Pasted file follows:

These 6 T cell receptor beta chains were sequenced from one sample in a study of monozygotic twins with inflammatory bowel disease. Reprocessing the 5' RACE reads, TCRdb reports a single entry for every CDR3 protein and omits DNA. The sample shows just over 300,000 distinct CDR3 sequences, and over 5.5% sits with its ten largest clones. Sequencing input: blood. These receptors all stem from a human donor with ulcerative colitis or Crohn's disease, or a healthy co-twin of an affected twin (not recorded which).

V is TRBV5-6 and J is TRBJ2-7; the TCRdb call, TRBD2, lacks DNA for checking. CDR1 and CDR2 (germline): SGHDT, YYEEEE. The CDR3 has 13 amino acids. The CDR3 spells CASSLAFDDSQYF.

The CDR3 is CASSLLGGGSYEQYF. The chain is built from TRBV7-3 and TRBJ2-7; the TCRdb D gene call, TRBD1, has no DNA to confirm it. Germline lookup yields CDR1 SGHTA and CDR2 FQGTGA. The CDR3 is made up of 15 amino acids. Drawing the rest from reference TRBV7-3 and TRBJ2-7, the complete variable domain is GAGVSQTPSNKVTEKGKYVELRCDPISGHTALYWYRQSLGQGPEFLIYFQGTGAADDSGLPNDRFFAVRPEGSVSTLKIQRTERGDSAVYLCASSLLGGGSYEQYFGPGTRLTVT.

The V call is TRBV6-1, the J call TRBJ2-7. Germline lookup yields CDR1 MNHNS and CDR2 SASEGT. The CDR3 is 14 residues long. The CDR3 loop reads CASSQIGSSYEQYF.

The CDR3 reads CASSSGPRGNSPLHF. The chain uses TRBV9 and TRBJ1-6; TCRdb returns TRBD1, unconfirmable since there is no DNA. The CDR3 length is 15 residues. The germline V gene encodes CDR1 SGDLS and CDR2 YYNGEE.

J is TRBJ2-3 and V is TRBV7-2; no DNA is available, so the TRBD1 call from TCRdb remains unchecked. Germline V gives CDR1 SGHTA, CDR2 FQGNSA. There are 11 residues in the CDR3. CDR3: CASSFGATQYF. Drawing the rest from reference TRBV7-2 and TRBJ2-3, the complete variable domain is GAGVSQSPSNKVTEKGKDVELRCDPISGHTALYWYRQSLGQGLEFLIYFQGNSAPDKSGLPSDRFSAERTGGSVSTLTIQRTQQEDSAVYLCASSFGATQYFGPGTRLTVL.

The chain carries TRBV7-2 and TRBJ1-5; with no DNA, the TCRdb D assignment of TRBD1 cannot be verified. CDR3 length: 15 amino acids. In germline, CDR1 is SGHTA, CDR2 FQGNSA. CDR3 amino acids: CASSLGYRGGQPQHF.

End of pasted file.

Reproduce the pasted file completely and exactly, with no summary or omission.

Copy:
These 6 T cell receptor beta chains were sequenced from one sample in a study of monozygotic twins with inflammatory bowel disease. Reprocessing the 5' RACE reads, TCRdb reports a single entry for every CDR3 protein and omits DNA. The sample shows just over 300,000 distinct CDR3 sequences, and over 5.5% sits with its ten largest clones. Sequencing input: blood. These receptors all stem from a human donor with ulcerative colitis or Crohn's disease, or a healthy co-twin of an affected twin (not recorded which).

V is TRBV5-6 and J is TRBJ2-7; the TCRdb call, TRBD2, lacks DNA for checking. CDR1 and CDR2 (germline): SGHDT, YYEEEE. The CDR3 has 13 amino acids. The CDR3 spells CASSLAFDDSQYF.

The CDR3 is CASSLLGGGSYEQYF. The chain is built from TRBV7-3 and TRBJ2-7; the TCRdb D gene call, TRBD1, has no DNA to confirm it. Germline lookup yields CDR1 SGHTA and CDR2 FQGTGA. The CDR3 is made up of 15 amino acids. Drawing the rest from reference TRBV7-3 and TRBJ2-7, the complete variable domain is GAGVSQTPSNKVTEKGKYVELRCDPISGHTALYWYRQSLGQGPEFLIYFQGTGAADDSGLPNDRFFAVRPEGSVSTLKIQRTERGDSAVYLCASSLLGGGSYEQYFGPGTRLTVT.

The V call is TRBV6-1, the J call TRBJ2-7. Germline lookup yields CDR1 MNHNS and CDR2 SASEGT. The CDR3 is 14 residues long. The CDR3 loop reads CASSQIGSSYEQYF.

The CDR3 reads CASSSGPRGNSPLHF. The chain uses TRBV9 and TRBJ1-6; TCRdb returns TRBD1, unconfirmable since there is no DNA. The CDR3 length is 15 residues. The germline V gene encodes CDR1 SGDLS and CDR2 YYNGEE.

J is TRBJ2-3 and V is TRBV7-2; no DNA is available, so the TRBD1 call from TCRdb remains unchecked. Germline V gives CDR1 SGHTA, CDR2 FQGNSA. There are 11 residues in the CDR3. CDR3: CASSFGATQYF. Drawing the rest from reference TRBV7-2 and TRBJ2-3, the complete variable domain is GAGVSQSPSNKVTEKGKDVELRCDPISGHTALYWYRQSLGQGLEFLIYFQGNSAPDKSGLPSDRFSAERTGGSVSTLTIQRTQQEDSAVYLCASSFGATQYFGPGTRLTVL.

The chain carries TRBV7-2 and TRBJ1-5; with no DNA, the TCRdb D assignment of TRBD1 cannot be verified. CDR3 length: 15 amino acids. In germline, CDR1 is SGHTA, CDR2 FQGNSA. CDR3 amino acids: CASSLGYRGGQPQHF.